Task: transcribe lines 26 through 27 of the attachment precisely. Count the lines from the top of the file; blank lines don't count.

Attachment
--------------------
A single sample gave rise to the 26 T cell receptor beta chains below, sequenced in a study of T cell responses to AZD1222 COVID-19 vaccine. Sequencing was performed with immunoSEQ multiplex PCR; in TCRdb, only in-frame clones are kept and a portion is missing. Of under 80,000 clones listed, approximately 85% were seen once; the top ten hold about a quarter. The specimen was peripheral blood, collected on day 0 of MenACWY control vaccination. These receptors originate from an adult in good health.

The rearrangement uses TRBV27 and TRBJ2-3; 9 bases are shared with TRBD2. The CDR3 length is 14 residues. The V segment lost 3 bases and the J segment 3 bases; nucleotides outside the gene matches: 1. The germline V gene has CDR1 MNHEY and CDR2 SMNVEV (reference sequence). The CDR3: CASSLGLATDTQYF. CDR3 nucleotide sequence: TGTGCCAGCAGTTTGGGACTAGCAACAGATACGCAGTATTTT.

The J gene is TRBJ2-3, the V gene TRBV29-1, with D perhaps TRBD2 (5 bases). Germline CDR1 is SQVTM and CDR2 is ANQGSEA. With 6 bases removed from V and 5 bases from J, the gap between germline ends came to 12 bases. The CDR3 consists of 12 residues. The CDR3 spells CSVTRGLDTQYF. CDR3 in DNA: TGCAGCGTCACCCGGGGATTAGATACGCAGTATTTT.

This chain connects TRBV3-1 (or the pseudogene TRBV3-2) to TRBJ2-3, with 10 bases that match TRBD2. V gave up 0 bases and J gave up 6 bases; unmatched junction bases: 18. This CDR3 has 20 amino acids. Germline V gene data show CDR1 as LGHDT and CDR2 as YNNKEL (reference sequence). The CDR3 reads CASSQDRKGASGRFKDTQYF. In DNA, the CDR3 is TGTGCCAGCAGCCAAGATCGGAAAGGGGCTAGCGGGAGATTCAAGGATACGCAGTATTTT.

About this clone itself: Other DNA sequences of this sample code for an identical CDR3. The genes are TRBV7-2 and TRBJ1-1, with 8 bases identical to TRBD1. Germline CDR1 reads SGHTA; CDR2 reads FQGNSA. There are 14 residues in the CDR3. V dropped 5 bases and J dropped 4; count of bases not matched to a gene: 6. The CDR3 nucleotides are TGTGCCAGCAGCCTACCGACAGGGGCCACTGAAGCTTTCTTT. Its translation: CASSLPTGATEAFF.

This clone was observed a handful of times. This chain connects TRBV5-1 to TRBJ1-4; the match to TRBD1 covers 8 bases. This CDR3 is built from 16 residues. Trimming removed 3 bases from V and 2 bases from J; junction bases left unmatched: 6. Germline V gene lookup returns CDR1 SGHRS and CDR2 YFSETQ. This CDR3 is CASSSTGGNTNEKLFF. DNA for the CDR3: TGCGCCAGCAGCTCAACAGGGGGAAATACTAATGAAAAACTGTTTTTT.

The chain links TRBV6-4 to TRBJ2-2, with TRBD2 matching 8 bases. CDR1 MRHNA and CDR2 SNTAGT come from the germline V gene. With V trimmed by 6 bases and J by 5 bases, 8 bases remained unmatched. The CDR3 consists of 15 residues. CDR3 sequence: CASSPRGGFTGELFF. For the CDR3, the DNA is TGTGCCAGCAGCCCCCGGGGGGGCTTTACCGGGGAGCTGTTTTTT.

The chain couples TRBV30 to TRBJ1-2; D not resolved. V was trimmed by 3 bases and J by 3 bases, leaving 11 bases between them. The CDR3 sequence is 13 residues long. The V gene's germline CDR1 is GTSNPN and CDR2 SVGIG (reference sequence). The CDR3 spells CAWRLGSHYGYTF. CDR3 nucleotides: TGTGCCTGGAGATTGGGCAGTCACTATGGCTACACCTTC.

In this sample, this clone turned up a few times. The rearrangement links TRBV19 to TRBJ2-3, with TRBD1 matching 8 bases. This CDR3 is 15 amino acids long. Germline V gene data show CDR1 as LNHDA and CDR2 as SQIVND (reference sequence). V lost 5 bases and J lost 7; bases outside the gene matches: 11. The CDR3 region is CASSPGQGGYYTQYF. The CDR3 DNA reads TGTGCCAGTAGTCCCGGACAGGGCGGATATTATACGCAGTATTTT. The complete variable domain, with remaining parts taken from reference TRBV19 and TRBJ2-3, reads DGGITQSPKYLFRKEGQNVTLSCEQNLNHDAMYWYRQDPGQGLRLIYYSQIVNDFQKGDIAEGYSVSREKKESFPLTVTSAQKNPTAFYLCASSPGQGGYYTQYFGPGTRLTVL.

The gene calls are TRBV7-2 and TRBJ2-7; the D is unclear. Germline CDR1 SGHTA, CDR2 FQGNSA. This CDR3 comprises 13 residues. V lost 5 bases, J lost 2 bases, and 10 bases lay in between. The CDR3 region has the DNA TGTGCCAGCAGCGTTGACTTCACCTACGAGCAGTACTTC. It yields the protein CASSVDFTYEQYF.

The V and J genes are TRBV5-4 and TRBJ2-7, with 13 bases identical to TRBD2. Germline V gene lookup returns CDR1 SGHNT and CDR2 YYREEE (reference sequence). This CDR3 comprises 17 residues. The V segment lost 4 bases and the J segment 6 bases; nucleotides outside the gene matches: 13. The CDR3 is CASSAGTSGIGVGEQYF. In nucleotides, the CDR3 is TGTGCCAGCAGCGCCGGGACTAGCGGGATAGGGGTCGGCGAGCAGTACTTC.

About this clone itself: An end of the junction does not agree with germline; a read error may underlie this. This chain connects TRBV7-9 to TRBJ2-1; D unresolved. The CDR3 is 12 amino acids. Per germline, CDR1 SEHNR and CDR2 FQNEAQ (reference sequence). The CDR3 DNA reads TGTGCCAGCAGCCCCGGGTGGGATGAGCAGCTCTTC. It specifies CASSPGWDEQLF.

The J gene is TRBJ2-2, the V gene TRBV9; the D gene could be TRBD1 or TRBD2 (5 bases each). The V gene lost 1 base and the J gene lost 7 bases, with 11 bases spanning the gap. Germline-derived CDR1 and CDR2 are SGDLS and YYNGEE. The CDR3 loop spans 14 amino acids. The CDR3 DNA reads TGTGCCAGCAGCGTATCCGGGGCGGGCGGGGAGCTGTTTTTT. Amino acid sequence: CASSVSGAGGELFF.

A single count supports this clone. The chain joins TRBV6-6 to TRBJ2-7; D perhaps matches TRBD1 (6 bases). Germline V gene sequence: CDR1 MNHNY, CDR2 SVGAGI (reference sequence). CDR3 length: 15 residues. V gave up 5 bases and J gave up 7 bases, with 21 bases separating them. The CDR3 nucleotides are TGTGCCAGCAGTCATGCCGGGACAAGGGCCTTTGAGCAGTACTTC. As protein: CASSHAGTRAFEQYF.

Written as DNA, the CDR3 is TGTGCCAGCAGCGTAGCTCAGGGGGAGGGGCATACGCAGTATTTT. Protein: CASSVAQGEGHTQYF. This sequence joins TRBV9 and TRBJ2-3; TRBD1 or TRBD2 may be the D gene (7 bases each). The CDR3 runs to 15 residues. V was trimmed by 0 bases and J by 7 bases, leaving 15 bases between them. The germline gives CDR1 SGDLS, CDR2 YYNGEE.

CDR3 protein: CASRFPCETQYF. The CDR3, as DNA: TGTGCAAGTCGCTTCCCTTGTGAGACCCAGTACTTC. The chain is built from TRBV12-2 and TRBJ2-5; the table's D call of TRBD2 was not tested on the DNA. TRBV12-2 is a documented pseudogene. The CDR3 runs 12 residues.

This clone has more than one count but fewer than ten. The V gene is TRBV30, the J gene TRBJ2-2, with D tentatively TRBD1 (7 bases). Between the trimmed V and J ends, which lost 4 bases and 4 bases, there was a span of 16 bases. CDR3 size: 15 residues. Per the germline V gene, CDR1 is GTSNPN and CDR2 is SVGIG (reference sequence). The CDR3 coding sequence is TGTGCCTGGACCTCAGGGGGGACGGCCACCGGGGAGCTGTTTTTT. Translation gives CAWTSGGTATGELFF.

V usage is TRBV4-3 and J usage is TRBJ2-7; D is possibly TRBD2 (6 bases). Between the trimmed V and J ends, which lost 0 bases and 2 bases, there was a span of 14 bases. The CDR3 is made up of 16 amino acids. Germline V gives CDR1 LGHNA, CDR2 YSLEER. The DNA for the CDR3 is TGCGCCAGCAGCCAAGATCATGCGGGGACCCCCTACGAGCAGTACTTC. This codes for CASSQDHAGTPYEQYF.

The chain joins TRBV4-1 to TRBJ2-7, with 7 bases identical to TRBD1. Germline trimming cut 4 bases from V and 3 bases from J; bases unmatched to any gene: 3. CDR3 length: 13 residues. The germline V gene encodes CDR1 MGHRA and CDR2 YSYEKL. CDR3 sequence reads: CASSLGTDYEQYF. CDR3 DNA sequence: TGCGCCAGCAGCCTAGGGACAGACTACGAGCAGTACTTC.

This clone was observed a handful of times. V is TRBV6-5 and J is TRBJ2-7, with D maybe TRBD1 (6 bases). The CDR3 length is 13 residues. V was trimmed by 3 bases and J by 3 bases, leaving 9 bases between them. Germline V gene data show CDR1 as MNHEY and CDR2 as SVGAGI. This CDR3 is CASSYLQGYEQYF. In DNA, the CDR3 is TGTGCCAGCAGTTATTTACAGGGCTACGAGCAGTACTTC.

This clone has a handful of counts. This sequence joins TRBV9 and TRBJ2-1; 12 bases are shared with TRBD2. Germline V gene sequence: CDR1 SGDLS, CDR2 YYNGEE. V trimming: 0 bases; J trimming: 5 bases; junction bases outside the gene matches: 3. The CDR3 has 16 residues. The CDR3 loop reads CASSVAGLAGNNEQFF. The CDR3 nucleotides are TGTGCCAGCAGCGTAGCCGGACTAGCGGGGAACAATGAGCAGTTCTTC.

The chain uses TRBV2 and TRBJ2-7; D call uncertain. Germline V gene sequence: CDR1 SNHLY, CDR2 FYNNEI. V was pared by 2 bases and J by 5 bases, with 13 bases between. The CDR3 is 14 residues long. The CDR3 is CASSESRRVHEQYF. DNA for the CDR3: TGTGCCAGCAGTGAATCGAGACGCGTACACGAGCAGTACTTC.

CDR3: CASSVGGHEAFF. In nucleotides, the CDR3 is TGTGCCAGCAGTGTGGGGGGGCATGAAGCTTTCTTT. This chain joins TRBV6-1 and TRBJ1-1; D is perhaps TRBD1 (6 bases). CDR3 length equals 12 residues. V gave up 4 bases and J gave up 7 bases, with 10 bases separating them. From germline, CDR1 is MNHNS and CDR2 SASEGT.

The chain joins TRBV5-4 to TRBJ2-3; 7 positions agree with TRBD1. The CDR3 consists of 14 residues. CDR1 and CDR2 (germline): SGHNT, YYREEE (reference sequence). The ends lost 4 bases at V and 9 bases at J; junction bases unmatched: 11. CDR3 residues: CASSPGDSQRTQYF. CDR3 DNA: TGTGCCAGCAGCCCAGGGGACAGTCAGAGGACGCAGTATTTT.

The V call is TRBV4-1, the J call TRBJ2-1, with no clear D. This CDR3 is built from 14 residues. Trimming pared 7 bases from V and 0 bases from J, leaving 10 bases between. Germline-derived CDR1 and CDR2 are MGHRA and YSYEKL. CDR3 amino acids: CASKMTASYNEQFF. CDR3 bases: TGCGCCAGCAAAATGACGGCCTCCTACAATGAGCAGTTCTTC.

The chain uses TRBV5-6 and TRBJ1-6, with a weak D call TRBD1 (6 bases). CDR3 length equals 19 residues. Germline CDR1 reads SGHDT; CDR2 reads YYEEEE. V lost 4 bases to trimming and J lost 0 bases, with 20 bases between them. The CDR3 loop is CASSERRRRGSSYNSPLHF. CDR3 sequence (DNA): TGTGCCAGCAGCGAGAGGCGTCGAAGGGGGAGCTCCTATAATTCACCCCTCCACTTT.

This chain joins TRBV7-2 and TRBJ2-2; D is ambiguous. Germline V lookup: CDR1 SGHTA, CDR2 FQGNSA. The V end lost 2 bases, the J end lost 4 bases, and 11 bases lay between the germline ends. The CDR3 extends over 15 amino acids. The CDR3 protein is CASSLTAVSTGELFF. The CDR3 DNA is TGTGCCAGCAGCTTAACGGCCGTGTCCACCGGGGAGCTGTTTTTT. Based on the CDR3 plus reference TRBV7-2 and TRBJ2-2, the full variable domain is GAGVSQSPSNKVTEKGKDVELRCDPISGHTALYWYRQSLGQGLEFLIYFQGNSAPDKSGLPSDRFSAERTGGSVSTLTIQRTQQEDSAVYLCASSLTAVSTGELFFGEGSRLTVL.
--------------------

The chain uses TRBV5-6 and TRBJ1-6, with a weak D call TRBD1 (6 bases). CDR3 length equals 19 residues. Germline CDR1 reads SGHDT; CDR2 reads YYEEEE. V lost 4 bases to trimming and J lost 0 bases, with 20 bases between them. The CDR3 loop is CASSERRRRGSSYNSPLHF. CDR3 sequence (DNA): TGTGCCAGCAGCGAGAGGCGTCGAAGGGGGAGCTCCTATAATTCACCCCTCCACTTT.

This chain joins TRBV7-2 and TRBJ2-2; D is ambiguous. Germline V lookup: CDR1 SGHTA, CDR2 FQGNSA. The V end lost 2 bases, the J end lost 4 bases, and 11 bases lay between the germline ends. The CDR3 extends over 15 amino acids. The CDR3 protein is CASSLTAVSTGELFF. The CDR3 DNA is TGTGCCAGCAGCTTAACGGCCGTGTCCACCGGGGAGCTGTTTTTT. Based on the CDR3 plus reference TRBV7-2 and TRBJ2-2, the full variable domain is GAGVSQSPSNKVTEKGKDVELRCDPISGHTALYWYRQSLGQGLEFLIYFQGNSAPDKSGLPSDRFSAERTGGSVSTLTIQRTQQEDSAVYLCASSLTAVSTGELFFGEGSRLTVL.